This question came up in the comments for this week's PTN, and the answer required was a bit too lengthy for a response comment, so FanPost it is. The issue is as follows: conventional metrics have the Bulldog defense at 120th in the country in pass defense, which is Really Bad. Advanced metrics, namely defensive Passing S&P+, have CLANGA at 20th in the country, which is Pretty Darn Good. Somewhat of a disconnect, right?
My initial feeling is that this was due to garbage time adjustments (namely, that MSU's backups were giving up a bunch of yardage, dragging their overall numbers down). To figure this out, I pulled the box score for each of MSU's games this season, and did the usual garbage-time / success rate stuff on it. As a reminder, success rate is defined as attaining 70% of required yardage on first down, 50% on second down, and 100% on third and fourth downs, where required yardage is defined as the number of yards needed to make a first down. Garbage time is defined as plays that occur when the scoring margin is over 28 points in the first quarter, 24 points in the second, 21 points in the third, or 16 points in the fourth. Keeping all that in mind, this is what I found:
|Attempts||Yards||Yards per Attempt||Success Rate|
The game-by-game numbers are non-garbage only.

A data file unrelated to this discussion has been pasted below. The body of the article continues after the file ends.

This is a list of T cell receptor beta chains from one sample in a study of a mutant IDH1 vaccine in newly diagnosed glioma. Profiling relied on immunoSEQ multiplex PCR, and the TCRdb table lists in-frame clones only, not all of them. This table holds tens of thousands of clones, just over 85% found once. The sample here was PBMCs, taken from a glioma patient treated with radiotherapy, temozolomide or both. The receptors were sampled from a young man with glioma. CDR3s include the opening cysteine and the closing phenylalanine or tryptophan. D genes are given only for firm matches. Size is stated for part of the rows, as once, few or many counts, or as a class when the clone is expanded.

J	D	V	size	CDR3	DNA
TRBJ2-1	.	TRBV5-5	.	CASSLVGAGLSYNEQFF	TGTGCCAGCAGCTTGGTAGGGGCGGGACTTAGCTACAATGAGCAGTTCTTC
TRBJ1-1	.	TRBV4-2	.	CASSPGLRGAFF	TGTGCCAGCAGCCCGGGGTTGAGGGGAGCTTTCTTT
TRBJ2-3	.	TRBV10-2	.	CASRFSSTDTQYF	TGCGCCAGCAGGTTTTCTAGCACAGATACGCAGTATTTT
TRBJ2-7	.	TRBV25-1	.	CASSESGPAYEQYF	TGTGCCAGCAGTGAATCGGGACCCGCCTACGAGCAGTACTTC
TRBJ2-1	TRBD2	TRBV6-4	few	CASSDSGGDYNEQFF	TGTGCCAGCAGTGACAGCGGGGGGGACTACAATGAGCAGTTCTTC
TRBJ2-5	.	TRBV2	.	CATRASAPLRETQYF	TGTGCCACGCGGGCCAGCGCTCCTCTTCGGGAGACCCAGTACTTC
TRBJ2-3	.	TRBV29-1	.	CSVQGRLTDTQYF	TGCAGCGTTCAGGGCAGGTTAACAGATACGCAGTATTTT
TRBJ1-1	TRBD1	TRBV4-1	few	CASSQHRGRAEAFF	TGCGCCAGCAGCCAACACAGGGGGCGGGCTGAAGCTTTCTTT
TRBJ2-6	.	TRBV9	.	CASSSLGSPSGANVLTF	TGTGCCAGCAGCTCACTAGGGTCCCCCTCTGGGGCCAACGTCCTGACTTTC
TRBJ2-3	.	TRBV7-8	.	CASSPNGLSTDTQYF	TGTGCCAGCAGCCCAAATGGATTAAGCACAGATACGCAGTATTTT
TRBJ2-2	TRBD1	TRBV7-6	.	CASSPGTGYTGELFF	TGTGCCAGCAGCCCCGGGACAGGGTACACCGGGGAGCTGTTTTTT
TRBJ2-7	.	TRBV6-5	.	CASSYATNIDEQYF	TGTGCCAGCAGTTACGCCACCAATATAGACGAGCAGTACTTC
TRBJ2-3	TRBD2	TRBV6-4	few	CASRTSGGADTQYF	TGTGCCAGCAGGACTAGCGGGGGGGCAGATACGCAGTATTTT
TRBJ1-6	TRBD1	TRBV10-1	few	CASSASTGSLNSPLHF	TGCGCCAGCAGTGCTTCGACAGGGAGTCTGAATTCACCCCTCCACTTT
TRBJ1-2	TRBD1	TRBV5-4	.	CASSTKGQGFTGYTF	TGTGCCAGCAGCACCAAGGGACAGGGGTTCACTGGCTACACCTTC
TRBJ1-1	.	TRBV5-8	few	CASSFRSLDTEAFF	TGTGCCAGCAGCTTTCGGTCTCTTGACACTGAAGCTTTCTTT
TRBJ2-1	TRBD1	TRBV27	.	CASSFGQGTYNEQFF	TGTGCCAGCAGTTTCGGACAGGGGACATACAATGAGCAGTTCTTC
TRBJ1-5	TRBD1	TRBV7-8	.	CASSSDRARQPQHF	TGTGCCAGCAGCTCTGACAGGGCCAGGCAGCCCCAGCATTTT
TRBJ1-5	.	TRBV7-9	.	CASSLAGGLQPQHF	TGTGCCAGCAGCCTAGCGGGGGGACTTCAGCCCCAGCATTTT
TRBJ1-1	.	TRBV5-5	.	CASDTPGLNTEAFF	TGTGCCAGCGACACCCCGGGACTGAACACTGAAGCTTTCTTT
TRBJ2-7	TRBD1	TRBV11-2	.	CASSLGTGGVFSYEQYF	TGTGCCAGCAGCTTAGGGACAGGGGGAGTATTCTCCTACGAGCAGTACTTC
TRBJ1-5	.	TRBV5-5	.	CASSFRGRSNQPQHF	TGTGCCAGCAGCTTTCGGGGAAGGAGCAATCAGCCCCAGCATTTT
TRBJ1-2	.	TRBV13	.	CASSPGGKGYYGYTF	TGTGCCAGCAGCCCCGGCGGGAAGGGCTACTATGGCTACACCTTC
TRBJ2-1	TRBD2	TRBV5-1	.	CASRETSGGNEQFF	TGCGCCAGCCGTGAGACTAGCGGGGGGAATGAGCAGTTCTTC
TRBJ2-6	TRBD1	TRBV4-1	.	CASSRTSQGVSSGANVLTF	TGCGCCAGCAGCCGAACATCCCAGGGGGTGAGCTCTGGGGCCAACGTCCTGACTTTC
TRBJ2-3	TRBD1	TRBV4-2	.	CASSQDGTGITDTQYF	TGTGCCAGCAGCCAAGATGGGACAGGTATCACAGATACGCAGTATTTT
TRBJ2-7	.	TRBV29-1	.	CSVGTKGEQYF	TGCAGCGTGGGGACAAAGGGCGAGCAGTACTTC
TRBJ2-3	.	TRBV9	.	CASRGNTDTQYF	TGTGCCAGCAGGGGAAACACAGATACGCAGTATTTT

Oddly enough, nearly identical numbers in garbage and non-garbage time, on a per-attempt basis. So why are they rated so highly? Look at the passing S&P+ numbers of their opponents. Notice the lines corresponding to 1 (Auburn), 23 (LSU), and 25 (Texas A&M). Notice the comparatively small amount of yardage given up, the middling success rates, and the low yards per attempt numbers (LSU's 7.8 is not bad, but not exceptional for college either).
The success rate numbers really tell the story here, as they've averaged about 40% a game without much variance. South Alabama posted 47.6%, but on only 21 attempts for a measly 130 yards. MSU's allowed 7 pass plays of over 50 yards, and they happened to all come against Kentucky and UAB, the two worst yardage performances of the season. Over a sixth of their passing yardage allowed for the season came in those 7 plays.
So what does this tell us? On a per play basis, this team's pass defense is pretty solid. They've held effective offenses to well below their season average performances, and while they're maybe a bit susceptible to big plays, most have come against two opponents. One was a salty in-conference opponent on the road, another was a better-than-you-think mid-major the Bulldogs probably weren't taking seriously in the second game of the season.
In short, 20th may be a bit high for this group, but 120th is definitely way too low — and situations like this are why advanced metrics are just a lot more useful than traditional yards-per-game statistics.